If you've ever really liked someone, then the waiting game is something that you're probably familiar with. The formula is almost the same every single time.

It starts with a text: "Hey."

And so does the overthinking. You check the time stamp on the delivery receipt and begin calculating how long you should wait to reply. Immediate responses reek of desperation, and 10, 15, and 20-minute intervals are too obvious. So, what do you do? You choose a time somewhere in between and hope for the best until it's an hour later and your phone still hasn't buzzed.

Stupid, you think. You should've waited. In fact, maybe you shouldn't have responded at all because the message thread has obviously turned into a one-sided conversation. Your greatest fear has almost revealed itself, and they're going to know it.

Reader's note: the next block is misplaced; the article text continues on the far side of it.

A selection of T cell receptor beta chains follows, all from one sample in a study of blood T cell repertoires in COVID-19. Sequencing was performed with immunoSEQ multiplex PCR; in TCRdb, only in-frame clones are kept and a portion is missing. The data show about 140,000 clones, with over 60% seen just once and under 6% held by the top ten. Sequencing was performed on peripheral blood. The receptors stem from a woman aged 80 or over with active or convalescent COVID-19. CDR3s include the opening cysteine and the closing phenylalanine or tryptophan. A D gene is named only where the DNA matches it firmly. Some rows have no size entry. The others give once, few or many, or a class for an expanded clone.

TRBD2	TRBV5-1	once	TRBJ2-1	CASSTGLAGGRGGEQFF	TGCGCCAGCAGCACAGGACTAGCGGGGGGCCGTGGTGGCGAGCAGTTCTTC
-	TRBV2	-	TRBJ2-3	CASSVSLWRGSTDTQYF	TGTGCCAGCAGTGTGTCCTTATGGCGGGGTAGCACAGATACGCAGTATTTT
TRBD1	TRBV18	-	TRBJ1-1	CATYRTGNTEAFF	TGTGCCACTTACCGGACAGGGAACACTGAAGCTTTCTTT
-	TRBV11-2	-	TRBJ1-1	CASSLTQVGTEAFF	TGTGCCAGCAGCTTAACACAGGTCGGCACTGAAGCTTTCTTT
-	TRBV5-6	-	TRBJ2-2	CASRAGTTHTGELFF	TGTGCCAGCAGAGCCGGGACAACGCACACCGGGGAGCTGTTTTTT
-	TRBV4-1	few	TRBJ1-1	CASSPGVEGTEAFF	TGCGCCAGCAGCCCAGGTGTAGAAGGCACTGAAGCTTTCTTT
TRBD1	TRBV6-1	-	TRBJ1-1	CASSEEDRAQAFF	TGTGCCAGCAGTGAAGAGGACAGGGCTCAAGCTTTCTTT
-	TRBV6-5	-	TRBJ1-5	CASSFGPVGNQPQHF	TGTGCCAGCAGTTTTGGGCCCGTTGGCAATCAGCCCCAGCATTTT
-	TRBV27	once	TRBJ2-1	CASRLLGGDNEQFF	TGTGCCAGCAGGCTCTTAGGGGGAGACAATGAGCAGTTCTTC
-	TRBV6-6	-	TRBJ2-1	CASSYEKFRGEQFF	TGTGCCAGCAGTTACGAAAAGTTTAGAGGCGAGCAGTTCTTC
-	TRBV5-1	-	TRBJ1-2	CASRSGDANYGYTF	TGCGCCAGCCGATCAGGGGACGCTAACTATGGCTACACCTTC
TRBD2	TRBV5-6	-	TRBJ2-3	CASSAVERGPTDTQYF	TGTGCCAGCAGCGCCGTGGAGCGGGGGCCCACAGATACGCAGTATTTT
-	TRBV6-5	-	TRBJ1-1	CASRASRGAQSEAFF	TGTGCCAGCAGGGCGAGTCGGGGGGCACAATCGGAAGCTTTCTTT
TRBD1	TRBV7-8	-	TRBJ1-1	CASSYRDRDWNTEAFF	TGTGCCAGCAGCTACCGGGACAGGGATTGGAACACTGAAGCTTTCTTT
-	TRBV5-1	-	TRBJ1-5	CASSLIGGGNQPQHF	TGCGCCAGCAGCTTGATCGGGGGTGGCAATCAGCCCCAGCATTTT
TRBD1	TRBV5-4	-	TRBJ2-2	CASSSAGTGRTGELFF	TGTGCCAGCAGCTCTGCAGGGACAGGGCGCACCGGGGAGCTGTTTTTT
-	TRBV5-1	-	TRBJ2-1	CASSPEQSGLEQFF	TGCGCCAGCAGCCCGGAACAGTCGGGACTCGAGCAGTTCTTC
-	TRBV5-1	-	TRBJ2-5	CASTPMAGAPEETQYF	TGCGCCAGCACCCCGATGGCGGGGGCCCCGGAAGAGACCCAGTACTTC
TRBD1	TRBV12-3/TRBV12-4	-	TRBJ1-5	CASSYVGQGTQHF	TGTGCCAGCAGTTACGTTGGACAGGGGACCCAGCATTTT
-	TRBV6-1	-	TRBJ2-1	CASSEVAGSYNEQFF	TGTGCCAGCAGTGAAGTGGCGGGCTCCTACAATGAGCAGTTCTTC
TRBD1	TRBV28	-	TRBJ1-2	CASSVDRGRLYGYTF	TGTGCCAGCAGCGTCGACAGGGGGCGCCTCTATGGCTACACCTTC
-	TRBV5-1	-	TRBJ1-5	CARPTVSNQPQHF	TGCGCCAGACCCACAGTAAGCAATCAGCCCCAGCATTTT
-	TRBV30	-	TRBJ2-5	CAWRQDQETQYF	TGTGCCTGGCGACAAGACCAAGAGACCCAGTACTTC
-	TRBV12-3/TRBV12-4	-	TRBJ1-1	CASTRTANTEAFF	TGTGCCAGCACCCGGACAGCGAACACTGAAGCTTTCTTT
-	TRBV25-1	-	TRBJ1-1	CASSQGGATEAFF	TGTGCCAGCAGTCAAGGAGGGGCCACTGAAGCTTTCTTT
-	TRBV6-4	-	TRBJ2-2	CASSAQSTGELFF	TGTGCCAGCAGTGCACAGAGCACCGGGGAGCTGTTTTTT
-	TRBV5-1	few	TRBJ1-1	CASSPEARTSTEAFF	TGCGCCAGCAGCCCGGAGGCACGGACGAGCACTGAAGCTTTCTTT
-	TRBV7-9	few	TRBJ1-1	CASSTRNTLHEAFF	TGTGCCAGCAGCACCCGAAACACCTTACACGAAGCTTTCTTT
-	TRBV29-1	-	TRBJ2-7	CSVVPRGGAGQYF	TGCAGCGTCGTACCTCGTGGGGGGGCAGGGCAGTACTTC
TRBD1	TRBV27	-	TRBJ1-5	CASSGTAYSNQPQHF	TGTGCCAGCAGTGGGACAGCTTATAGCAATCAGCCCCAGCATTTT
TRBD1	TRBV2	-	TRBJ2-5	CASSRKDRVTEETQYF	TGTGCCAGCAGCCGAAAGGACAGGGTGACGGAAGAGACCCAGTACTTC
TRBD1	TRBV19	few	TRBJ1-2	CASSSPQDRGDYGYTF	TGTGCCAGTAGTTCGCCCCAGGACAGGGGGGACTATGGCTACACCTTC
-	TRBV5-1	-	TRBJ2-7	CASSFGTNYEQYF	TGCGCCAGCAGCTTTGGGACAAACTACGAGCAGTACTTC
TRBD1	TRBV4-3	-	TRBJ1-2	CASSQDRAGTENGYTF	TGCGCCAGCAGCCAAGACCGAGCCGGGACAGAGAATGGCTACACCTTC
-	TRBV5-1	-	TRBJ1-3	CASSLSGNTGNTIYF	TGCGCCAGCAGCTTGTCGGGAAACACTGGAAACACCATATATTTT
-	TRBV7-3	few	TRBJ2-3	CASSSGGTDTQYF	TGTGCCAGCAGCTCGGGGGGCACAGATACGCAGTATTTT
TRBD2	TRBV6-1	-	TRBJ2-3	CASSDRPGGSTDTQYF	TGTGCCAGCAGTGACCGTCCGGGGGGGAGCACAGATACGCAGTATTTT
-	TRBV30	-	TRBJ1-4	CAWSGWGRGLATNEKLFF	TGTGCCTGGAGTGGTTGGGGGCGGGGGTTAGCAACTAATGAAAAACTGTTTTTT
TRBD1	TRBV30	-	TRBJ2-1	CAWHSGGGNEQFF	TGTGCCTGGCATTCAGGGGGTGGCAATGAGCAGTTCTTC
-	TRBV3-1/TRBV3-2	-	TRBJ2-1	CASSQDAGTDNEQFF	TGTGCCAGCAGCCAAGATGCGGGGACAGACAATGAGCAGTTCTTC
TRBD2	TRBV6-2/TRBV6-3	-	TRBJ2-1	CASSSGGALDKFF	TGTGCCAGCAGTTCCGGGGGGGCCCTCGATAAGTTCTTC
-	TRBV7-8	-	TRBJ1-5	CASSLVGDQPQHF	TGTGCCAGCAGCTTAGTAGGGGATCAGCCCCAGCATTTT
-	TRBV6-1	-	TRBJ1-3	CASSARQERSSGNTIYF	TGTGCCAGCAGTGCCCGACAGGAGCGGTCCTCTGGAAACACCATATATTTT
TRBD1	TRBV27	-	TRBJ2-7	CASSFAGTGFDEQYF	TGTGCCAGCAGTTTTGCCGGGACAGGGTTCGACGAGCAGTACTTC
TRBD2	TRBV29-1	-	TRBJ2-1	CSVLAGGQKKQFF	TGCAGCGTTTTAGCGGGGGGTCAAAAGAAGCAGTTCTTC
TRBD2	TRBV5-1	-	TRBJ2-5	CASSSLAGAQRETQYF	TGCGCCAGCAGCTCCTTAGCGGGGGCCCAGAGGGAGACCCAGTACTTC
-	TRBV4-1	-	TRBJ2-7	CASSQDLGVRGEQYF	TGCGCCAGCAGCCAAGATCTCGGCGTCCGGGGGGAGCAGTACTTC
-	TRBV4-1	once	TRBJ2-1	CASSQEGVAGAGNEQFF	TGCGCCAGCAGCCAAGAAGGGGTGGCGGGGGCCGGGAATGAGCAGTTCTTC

You care.

Much more than they do. At least, that's what it seems like.

Texting games and concealed emotions play a crucial role in 21st-century dating. Countless conversations with friends on campus have led me to believe that we're all facing the same issue.

"But, I don't want it to seem like I'm into him…," they say. If you really think about it, the entire situation is backward. If you're texting someone that you like, and there's a chance that the feeling is mutual, why are you so afraid to show it?

I get it. I really do.

No one likes to be rejected. No one wants to be the one that cares too much but that doesn't mean that we shouldn't care at all. (Or at least pretend that we don't.) Rejection is simply a part of life. There's no way around it, unfortunately, and it's much easier to come to terms with when we allow it to happen.

Am I saying that we should wear our hearts on our sleeves and send our crushes paragraphs about how much we love them? Absolutely not. But, we should own our emotions and stop being so afraid of showing our feelings.

If it doesn't work out and your crush doesn't feel the same, it's not the end of the world. It sucks, yes, but at least you were upfront about how you felt. You should never feel bad or embarrassed about that. It just wasn't meant to be, and now you know it so you don't have to waste time pondering 'what if' anymore.